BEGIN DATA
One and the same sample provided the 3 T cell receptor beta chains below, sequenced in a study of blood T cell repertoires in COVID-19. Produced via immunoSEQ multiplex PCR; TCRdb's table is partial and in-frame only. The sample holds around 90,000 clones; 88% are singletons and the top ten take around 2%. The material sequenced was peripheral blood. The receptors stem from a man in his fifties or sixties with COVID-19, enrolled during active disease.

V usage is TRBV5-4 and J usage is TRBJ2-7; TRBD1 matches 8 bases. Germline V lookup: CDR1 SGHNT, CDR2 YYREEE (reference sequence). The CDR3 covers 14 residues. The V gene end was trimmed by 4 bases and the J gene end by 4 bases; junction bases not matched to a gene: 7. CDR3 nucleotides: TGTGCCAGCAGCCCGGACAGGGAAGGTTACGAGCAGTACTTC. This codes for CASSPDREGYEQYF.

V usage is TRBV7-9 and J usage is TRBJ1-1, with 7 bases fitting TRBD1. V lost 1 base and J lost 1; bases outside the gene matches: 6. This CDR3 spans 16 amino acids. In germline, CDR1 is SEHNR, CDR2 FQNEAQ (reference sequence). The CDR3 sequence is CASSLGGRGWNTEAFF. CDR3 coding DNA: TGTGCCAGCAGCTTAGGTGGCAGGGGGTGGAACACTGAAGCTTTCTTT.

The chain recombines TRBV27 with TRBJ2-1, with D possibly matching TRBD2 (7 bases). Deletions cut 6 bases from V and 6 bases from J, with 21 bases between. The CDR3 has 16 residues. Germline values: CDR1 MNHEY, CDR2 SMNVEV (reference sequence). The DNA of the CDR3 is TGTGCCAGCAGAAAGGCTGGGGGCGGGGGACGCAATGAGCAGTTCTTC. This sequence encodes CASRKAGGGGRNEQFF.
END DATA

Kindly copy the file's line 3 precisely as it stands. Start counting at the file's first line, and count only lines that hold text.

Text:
V usage is TRBV7-9 and J usage is TRBJ1-1, with 7 bases fitting TRBD1. V lost 1 base and J lost 1; bases outside the gene matches: 6. This CDR3 spans 16 amino acids. In germline, CDR1 is SEHNR, CDR2 FQNEAQ (reference sequence). The CDR3 sequence is CASSLGGRGWNTEAFF. CDR3 coding DNA: TGTGCCAGCAGCTTAGGTGGCAGGGGGTGGAACACTGAAGCTTTCTTT.